Newspaper article International Herald Tribune

Jailed Ethiopian Journalist Is Given Press Freedom Award

Newspaper article International Herald Tribune

Jailed Ethiopian Journalist Is Given Press Freedom Award

Article excerpt

Eskinder Nega has been imprisoned since September. His wife, Serkalem Fasil, accepted a press freedom award from PEN America on his behalf.

As many of his colleagues fled Ethiopia's crackdown on the news media, Eskinder Nega stayed to write.

A journalist, Mr. Nega challenged the prosecution of fellow reporters and editors under terrorism laws in reports that ran afoul of those same laws in the eyes of the government. He went on trial on charges of inciting terrorism and could face the death penalty if found guilty in a hearing scheduled for later this month.

Mr. Nega has stood by his writing and maintained his right to publish. And now his defiant stance in defense of human rights in Ethiopia has earned him a prestigious press freedom award from PEN America in what the literary nonprofit organization said was both recognition of his past work and an attempt to pressure the Ethiopian government into halting its prosecution of journalists.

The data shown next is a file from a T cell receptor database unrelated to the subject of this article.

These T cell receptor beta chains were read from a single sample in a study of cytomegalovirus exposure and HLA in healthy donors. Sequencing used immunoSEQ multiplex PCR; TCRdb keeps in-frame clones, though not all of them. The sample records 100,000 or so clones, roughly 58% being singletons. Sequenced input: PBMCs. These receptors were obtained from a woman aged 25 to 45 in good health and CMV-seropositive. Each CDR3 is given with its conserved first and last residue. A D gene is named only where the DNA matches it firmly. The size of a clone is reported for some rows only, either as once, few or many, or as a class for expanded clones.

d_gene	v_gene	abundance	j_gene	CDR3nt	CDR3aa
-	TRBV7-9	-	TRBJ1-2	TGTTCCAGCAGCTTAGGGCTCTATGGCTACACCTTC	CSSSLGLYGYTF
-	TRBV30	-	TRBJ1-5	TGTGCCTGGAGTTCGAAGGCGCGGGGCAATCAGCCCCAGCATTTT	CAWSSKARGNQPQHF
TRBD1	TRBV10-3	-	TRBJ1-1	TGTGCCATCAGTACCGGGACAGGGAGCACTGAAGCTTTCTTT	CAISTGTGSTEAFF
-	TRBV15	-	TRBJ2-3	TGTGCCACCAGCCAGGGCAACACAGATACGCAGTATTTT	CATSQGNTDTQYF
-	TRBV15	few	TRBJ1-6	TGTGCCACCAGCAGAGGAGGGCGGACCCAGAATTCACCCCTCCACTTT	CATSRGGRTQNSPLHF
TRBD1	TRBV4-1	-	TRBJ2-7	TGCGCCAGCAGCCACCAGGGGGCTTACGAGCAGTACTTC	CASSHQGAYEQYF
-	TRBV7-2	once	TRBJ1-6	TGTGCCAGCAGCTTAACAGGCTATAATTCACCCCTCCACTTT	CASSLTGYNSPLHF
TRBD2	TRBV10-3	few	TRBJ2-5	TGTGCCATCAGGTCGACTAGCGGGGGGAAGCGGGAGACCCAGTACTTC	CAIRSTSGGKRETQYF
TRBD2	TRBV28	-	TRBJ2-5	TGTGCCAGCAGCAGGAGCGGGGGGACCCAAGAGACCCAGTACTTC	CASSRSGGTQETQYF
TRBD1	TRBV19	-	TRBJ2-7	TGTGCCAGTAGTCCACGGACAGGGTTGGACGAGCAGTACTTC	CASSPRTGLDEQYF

His wife, Serkalem Fasil, a journalist who was jailed alongside her husband in 2005, accepted the award for him in New York on Tuesday night. "To create the country that we want, someone has to sacrifice," she said Wednesday.

Rights advocates argue that the United States has ignored the harsh treatment of journalists in Ethiopia, where counterterrorism is seen as the primary U.S. focus. In its 2010 report on the Ethiopian human rights situation, the State Department said, "While the Constitution and law provide for freedom of speech and of the press, the government did not respect these rights in practice."

Mr. Nega is among 11 journalists, including two Swedish reporters, arrested under broad anti-terrorism laws that the Ethiopian government, concerned by the Arab Spring protests last year, has increasingly used to quash independent reporting, according to the Committee to Protect Journalists, which is based in New York. About 150 Ethiopian journalists live in exile -- more than from any other country in the world, the committee said. …

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